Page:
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Crit Care Resusc. 2007 Jun;9(2):221-37.

History of mouth-to-mouth ventilation. Part 3: the 19th to mid-20th centuries and "rediscovery".

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  • 1Department of Critical Care Medicine, Auckland Hospital, Auckland, New Zealand.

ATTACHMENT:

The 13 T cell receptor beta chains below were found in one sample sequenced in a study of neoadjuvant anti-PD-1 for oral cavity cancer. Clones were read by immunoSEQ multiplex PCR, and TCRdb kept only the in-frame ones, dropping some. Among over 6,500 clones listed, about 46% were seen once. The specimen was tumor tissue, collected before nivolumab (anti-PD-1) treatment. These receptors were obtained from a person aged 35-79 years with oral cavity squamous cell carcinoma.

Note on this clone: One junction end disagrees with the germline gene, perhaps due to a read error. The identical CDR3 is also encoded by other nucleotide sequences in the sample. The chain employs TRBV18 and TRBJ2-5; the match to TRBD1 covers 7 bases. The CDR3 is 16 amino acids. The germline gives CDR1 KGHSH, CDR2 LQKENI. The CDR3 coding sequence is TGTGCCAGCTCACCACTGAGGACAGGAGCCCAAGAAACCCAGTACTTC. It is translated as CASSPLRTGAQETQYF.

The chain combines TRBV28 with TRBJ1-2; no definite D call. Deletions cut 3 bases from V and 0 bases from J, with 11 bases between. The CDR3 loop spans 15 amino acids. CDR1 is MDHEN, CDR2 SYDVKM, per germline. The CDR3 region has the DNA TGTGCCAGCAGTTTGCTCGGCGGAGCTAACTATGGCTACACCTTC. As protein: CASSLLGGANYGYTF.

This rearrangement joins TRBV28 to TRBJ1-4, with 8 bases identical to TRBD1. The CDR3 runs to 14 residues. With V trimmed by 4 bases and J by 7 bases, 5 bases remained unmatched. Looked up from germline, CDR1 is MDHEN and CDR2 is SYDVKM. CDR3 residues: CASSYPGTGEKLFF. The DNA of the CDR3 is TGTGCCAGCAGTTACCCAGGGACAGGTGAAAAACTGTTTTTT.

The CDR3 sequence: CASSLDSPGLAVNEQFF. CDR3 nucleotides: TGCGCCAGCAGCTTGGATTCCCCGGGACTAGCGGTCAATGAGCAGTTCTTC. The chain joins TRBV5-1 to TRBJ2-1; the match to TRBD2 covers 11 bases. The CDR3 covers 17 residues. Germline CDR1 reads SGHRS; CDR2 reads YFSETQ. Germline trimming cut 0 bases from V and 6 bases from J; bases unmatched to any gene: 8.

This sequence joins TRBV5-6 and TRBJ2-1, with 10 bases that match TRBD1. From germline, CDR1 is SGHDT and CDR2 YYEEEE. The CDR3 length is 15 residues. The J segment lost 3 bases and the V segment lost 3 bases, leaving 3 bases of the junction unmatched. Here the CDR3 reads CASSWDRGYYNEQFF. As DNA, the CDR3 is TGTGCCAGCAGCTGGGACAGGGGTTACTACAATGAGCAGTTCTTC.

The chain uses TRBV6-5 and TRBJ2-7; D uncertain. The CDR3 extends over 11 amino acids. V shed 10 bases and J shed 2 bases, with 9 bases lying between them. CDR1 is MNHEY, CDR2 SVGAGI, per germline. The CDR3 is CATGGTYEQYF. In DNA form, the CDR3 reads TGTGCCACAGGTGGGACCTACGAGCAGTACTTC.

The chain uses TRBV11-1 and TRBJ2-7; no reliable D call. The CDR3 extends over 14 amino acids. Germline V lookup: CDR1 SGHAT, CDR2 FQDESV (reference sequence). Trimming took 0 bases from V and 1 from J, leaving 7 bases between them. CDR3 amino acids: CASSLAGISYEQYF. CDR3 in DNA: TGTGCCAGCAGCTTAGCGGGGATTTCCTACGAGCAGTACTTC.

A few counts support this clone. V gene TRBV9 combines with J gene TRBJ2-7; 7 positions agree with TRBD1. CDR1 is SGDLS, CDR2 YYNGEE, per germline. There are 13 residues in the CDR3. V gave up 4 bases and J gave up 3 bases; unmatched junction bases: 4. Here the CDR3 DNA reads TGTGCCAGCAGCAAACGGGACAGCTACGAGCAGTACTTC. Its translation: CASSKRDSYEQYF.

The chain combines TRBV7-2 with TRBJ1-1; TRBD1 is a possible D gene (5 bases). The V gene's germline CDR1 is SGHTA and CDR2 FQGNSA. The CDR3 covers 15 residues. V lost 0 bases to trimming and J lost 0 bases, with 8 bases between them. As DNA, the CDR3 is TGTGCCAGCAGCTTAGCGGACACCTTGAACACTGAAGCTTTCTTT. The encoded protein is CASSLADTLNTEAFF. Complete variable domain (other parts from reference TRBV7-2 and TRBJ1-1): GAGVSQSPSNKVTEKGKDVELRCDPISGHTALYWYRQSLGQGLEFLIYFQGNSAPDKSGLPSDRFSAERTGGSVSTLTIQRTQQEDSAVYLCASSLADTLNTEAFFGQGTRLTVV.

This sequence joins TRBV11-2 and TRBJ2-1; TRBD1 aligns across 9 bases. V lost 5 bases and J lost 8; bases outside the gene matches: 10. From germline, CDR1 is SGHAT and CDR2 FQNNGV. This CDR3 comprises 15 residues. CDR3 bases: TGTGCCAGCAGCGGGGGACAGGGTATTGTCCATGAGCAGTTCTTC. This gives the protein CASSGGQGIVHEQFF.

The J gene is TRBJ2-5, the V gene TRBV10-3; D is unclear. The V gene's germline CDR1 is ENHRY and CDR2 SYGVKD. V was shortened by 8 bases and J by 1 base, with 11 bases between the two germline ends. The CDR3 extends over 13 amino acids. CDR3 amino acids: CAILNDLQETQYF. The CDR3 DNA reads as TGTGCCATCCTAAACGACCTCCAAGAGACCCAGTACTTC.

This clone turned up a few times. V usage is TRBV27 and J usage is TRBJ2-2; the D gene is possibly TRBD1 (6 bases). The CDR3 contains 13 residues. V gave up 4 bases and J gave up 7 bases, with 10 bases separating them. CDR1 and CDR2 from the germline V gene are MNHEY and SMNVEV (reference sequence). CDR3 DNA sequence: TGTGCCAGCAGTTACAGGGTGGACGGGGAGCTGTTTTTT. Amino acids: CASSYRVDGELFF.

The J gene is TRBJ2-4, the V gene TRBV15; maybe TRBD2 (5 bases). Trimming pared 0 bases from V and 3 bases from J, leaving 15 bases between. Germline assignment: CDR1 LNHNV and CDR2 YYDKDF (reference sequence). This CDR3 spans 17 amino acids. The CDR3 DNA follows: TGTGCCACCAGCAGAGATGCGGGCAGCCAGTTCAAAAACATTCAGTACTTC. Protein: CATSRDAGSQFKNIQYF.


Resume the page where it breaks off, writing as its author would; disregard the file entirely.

The start of the 19th century saw the enthusiasm of the previous one for mouth-to-mouth ventilation (MMV) dissipated. To inflate the lungs of the asphyxiated, the Royal Humane Society in the United Kingdom had recommended bellows since 1782. Principal determinants for change were aesthetic distaste for mouth-to-mouth contact and the perceived danger of using expired air, although MMV survived in the practice of some midwives. Following the 1826-9 investigations of Jean-Jacques Leroy d'Etiolles then Fran├žois Magendie, all positive pressure ventilation methods were generally abandoned, after 1829 in France, and 1832 in the UK; but not chest compressions. During the next quarter century, rescuers lost understanding of the primary need for "artificial respiration", apart from researchers such as John Snow and John Erichsen, until Marshall Hall's "Ready Method" heralded the second half-century's various methods of negative pressure ventilation. Some of those methods continued in use until the 1940s. Sporadic anecdotal cases of MMV rescues were documented throughout. In the 20th century, inadequate mechanical inhalators were also tried from 1908, while obstetricians devised indirect methods of expired air ventilation (EAV). Anaesthetists in the 1940s, such as Ralph Waters, Robert Dripps, and the pair, Robert Macintosh and William Mushin, described the usefulness of MMV, and James Elam was "re-discovering" it. Following World War II, "Cold War" concerns stimulated research at the Edgewood Medical Laboratories in Maryland in the United States into the possibilities of MMV, and Elam et al confirmed and expanded on brief experiments at Oxford (United Kingdom) on the efficacy of mouth-to-tube EAV. Studies, 1957-9, by Archer Gordon, Elam and especially Peter Safar resulted in the resolution of previous airway problems, established the primacy of MMV, and incorporated it into an integrated system for basic cardiopulmonary resuscitation. Ready adoption of MMV in the US was followed by worldwide spread, especially after endorsement from the 1962 international symposium at Stavanger in Norway. However, already there were occasional rumblings of reluctance to perform MMV. In this article, I consider MMV also in the context of other ventilatory modes for resuscitation.

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